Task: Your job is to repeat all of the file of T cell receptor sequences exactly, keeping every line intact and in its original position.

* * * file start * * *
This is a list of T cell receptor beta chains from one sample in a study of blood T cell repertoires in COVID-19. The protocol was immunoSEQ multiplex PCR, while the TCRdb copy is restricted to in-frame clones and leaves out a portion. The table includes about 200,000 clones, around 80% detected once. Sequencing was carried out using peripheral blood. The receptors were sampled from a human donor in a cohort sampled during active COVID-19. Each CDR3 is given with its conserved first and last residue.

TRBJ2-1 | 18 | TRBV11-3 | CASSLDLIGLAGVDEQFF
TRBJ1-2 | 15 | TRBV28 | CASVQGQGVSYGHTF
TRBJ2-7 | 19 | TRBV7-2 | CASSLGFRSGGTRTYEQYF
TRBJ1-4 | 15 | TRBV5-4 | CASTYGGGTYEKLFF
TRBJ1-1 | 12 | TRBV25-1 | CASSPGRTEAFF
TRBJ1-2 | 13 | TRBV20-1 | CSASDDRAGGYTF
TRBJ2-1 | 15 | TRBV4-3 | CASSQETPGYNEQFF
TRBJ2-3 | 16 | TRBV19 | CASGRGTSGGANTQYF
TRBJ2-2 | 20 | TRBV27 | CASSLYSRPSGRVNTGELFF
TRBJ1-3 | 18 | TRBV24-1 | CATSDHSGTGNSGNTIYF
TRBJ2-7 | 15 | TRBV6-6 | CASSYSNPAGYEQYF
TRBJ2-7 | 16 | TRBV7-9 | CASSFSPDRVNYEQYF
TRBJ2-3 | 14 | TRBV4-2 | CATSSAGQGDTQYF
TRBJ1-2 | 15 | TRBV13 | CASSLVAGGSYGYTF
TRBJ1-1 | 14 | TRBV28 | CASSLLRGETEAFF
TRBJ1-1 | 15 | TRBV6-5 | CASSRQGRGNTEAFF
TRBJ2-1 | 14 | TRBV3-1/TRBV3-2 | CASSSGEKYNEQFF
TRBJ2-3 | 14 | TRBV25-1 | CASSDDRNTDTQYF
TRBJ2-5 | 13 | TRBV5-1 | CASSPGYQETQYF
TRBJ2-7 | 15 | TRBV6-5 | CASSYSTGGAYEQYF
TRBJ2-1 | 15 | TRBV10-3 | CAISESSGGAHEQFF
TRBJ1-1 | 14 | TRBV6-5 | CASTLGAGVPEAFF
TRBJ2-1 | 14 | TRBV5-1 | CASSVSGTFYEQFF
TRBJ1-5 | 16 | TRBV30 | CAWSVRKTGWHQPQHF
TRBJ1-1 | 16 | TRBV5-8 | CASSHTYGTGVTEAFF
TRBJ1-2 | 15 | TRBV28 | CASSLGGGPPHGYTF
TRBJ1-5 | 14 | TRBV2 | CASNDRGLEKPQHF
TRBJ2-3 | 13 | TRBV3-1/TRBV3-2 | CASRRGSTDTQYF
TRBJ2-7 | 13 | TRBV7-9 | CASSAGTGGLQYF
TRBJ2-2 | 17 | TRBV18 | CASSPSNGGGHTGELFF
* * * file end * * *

This is a list of T cell receptor beta chains from one sample in a study of blood T cell repertoires in COVID-19. The protocol was immunoSEQ multiplex PCR, while the TCRdb copy is restricted to in-frame clones and leaves out a portion. The table includes about 200,000 clones, around 80% detected once. Sequencing was carried out using peripheral blood. The receptors were sampled from a human donor in a cohort sampled during active COVID-19. Each CDR3 is given with its conserved first and last residue.

TRBJ2-1 | 18 | TRBV11-3 | CASSLDLIGLAGVDEQFF
TRBJ1-2 | 15 | TRBV28 | CASVQGQGVSYGHTF
TRBJ2-7 | 19 | TRBV7-2 | CASSLGFRSGGTRTYEQYF
TRBJ1-4 | 15 | TRBV5-4 | CASTYGGGTYEKLFF
TRBJ1-1 | 12 | TRBV25-1 | CASSPGRTEAFF
TRBJ1-2 | 13 | TRBV20-1 | CSASDDRAGGYTF
TRBJ2-1 | 15 | TRBV4-3 | CASSQETPGYNEQFF
TRBJ2-3 | 16 | TRBV19 | CASGRGTSGGANTQYF
TRBJ2-2 | 20 | TRBV27 | CASSLYSRPSGRVNTGELFF
TRBJ1-3 | 18 | TRBV24-1 | CATSDHSGTGNSGNTIYF
TRBJ2-7 | 15 | TRBV6-6 | CASSYSNPAGYEQYF
TRBJ2-7 | 16 | TRBV7-9 | CASSFSPDRVNYEQYF
TRBJ2-3 | 14 | TRBV4-2 | CATSSAGQGDTQYF
TRBJ1-2 | 15 | TRBV13 | CASSLVAGGSYGYTF
TRBJ1-1 | 14 | TRBV28 | CASSLLRGETEAFF
TRBJ1-1 | 15 | TRBV6-5 | CASSRQGRGNTEAFF
TRBJ2-1 | 14 | TRBV3-1/TRBV3-2 | CASSSGEKYNEQFF
TRBJ2-3 | 14 | TRBV25-1 | CASSDDRNTDTQYF
TRBJ2-5 | 13 | TRBV5-1 | CASSPGYQETQYF
TRBJ2-7 | 15 | TRBV6-5 | CASSYSTGGAYEQYF
TRBJ2-1 | 15 | TRBV10-3 | CAISESSGGAHEQFF
TRBJ1-1 | 14 | TRBV6-5 | CASTLGAGVPEAFF
TRBJ2-1 | 14 | TRBV5-1 | CASSVSGTFYEQFF
TRBJ1-5 | 16 | TRBV30 | CAWSVRKTGWHQPQHF
TRBJ1-1 | 16 | TRBV5-8 | CASSHTYGTGVTEAFF
TRBJ1-2 | 15 | TRBV28 | CASSLGGGPPHGYTF
TRBJ1-5 | 14 | TRBV2 | CASNDRGLEKPQHF
TRBJ2-3 | 13 | TRBV3-1/TRBV3-2 | CASRRGSTDTQYF
TRBJ2-7 | 13 | TRBV7-9 | CASSAGTGGLQYF
TRBJ2-2 | 17 | TRBV18 | CASSPSNGGGHTGELFF